Two Athens-Clarke County commissioners have filed a potential compromise on a proposed law allowing local pet owners to confine their animals using radio or wireless fences.
Radio fences—which send a small shock to a dog's collar when it crosses an invisible boundary—weren't considered fences under ACC's animal control ordinance until a recent court ruling said that they are. The ordinance requires dogs to be kept under the owner's control at all times—on a leash or inside a structure or fenced area.
The ruling led to some complaints that dogs were breaking out of the invisible fenced areas and roaming free in neighborhoods.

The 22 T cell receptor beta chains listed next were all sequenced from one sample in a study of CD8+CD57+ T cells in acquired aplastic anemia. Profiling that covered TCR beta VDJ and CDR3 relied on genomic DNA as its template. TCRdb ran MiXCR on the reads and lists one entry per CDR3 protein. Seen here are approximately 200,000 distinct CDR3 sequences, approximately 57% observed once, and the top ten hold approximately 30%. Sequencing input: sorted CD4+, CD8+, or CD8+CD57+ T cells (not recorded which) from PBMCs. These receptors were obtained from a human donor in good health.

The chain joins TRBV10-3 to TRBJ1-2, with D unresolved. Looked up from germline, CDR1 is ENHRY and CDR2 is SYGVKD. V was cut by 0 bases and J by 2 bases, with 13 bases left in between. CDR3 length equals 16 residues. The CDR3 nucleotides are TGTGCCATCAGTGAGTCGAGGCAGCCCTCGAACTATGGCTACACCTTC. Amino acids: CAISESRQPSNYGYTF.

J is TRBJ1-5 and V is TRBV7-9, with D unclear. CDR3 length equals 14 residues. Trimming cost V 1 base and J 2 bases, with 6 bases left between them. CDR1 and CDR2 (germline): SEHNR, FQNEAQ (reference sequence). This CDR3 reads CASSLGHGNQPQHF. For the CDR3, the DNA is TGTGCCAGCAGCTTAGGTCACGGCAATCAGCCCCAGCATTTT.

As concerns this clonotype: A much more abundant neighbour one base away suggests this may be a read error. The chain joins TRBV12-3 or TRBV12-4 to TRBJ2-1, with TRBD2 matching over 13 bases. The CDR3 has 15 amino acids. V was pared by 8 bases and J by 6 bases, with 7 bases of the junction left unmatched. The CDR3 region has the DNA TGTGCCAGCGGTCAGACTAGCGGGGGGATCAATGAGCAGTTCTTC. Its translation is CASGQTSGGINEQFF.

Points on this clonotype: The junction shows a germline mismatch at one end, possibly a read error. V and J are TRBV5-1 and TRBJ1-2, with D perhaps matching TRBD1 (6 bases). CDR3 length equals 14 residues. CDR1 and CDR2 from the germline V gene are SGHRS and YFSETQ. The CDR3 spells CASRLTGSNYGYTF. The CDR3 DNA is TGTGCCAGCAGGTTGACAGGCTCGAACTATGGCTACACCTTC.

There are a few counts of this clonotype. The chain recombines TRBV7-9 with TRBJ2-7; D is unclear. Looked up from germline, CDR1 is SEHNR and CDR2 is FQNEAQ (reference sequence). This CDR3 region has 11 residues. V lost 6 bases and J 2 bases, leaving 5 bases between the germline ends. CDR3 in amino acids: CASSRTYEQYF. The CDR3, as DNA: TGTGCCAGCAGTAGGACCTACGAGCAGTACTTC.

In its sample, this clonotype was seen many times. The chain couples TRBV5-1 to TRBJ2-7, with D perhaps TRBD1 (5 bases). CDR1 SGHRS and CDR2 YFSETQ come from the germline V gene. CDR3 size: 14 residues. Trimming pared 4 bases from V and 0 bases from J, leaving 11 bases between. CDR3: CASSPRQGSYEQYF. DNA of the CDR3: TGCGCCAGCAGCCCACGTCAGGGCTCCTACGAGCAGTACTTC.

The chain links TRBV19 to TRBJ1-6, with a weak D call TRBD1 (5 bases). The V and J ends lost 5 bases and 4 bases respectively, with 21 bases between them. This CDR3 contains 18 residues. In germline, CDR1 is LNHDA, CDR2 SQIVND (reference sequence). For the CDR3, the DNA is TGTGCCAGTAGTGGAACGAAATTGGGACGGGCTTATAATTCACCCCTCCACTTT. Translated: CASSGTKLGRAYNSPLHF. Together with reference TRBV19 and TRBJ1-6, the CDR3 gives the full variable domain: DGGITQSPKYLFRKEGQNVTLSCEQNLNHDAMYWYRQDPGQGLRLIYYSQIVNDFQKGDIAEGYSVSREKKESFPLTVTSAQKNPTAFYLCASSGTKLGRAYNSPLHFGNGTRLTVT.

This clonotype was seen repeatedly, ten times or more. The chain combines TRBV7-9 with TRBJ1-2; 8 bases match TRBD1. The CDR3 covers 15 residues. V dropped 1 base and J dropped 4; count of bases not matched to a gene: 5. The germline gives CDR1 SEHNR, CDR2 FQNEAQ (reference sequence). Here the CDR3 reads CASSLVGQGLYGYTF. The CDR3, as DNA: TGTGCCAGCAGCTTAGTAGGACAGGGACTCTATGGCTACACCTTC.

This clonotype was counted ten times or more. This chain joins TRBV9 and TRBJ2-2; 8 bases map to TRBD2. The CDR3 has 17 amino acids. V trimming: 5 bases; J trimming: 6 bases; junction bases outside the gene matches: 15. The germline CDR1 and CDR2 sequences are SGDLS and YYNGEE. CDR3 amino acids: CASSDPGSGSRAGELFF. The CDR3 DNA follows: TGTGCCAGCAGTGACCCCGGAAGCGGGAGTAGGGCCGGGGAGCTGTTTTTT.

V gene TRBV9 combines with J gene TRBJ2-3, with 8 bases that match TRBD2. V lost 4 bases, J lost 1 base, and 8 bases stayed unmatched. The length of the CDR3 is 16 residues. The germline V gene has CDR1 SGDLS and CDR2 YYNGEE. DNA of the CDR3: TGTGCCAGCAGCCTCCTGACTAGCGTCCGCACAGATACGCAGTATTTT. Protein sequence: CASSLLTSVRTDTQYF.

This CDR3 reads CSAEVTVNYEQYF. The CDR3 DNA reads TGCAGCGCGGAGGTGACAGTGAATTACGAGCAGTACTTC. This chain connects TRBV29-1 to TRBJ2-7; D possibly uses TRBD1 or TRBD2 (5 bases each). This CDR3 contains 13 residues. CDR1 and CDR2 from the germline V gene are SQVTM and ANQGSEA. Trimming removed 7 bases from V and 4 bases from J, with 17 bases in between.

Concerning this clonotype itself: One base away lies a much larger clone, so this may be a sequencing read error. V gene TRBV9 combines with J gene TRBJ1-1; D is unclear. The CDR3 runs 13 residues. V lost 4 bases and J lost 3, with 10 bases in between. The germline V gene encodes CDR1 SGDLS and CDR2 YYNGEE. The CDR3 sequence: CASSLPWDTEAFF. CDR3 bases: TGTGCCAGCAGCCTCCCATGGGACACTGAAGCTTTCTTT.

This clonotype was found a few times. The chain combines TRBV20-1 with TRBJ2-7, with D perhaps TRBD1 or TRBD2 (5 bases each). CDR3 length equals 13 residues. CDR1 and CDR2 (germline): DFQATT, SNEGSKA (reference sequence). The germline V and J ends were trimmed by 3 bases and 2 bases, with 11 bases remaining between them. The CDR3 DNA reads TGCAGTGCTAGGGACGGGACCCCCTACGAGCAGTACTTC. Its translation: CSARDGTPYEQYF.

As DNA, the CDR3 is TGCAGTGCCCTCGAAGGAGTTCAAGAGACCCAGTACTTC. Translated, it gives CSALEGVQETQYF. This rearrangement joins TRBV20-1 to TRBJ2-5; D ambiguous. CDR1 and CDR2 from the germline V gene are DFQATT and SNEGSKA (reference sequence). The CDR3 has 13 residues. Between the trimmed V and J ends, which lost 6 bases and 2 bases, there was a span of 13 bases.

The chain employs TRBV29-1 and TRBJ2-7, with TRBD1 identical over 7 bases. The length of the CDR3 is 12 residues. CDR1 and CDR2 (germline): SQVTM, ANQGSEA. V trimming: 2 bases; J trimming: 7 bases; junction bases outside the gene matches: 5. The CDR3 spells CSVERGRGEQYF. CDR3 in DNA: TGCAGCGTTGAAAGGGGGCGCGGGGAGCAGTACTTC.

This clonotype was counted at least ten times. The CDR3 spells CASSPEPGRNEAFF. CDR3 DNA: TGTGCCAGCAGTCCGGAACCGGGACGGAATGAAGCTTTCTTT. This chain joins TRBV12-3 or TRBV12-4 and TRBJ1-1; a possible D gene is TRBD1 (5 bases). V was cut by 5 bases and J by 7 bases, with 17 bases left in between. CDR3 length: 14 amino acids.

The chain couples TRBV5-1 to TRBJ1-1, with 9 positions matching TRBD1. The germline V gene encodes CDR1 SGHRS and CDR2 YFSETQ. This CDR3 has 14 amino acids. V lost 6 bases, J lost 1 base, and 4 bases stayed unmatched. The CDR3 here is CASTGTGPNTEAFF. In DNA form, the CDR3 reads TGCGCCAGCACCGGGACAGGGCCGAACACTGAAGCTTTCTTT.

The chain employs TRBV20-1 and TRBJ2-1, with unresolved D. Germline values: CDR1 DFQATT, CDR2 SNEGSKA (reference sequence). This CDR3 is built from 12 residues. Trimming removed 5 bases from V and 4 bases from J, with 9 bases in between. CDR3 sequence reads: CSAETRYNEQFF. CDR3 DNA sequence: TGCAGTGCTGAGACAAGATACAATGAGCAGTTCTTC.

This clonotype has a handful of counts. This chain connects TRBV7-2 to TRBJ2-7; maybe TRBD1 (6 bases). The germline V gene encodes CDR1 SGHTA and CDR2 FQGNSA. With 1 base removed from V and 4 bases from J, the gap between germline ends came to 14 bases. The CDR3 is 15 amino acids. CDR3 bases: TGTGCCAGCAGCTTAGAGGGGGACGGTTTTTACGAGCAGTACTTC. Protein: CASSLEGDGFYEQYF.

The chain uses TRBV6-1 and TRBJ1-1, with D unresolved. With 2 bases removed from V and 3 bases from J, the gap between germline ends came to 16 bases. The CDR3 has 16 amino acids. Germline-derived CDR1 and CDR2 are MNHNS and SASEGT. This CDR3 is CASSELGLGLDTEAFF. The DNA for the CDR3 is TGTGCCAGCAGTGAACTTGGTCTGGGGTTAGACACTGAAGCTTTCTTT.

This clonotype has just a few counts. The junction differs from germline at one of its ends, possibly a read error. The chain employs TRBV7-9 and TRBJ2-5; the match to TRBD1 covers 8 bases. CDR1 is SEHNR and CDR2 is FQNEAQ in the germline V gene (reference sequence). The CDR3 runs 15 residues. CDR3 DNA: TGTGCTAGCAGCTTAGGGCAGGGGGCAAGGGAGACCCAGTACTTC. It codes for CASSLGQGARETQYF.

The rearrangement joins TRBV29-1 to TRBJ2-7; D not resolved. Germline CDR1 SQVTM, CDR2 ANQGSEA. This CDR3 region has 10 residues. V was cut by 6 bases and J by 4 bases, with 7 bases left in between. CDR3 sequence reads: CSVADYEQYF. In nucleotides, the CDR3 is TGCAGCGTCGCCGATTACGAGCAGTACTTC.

Mayor Nancy Denson referred the issue to the commission's Government Operations Committee, which voted to recommend codifying the court ruling by changing the ordinance to allow radio fences.
However, the committee's chairman, Kelly Girtz, said he was uncomfortable with the recommendation, fearing that an unattended dog could fight through the shock of the fence and attack someone.
Other commissioners, such as Melissa Link, argued that legalizing radio fences could benefit dog owners who can't afford a physical fence.
Girtz and Commissioner Andy Herod have proposed an alternative that would allow dogs to be kept inside radio fences only when the owner is watching them—similar to the county's law on tethering dogs.
The issue is scheduled to come up for a vote at the commission meeting Tuesday.